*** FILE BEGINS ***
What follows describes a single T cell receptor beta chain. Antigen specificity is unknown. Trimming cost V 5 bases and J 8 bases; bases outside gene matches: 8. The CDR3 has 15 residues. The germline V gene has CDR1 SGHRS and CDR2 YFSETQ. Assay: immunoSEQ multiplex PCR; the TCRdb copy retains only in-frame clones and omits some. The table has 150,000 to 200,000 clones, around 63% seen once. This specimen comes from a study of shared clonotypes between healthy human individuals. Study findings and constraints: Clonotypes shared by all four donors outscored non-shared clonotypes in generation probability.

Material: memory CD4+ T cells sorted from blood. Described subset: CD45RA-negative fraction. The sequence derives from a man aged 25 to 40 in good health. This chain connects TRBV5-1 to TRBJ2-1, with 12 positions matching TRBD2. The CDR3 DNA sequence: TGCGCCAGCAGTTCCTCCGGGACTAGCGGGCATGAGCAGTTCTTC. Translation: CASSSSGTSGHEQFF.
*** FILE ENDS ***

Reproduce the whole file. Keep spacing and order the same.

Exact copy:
What follows describes a single T cell receptor beta chain. Antigen specificity is unknown. Trimming cost V 5 bases and J 8 bases; bases outside gene matches: 8. The CDR3 has 15 residues. The germline V gene has CDR1 SGHRS and CDR2 YFSETQ. Assay: immunoSEQ multiplex PCR; the TCRdb copy retains only in-frame clones and omits some. The table has 150,000 to 200,000 clones, around 63% seen once. This specimen comes from a study of shared clonotypes between healthy human individuals. Study findings and constraints: Clonotypes shared by all four donors outscored non-shared clonotypes in generation probability.

Material: memory CD4+ T cells sorted from blood. Described subset: CD45RA-negative fraction. The sequence derives from a man aged 25 to 40 in good health. This chain connects TRBV5-1 to TRBJ2-1, with 12 positions matching TRBD2. The CDR3 DNA sequence: TGCGCCAGCAGTTCCTCCGGGACTAGCGGGCATGAGCAGTTCTTC. Translation: CASSSSGTSGHEQFF.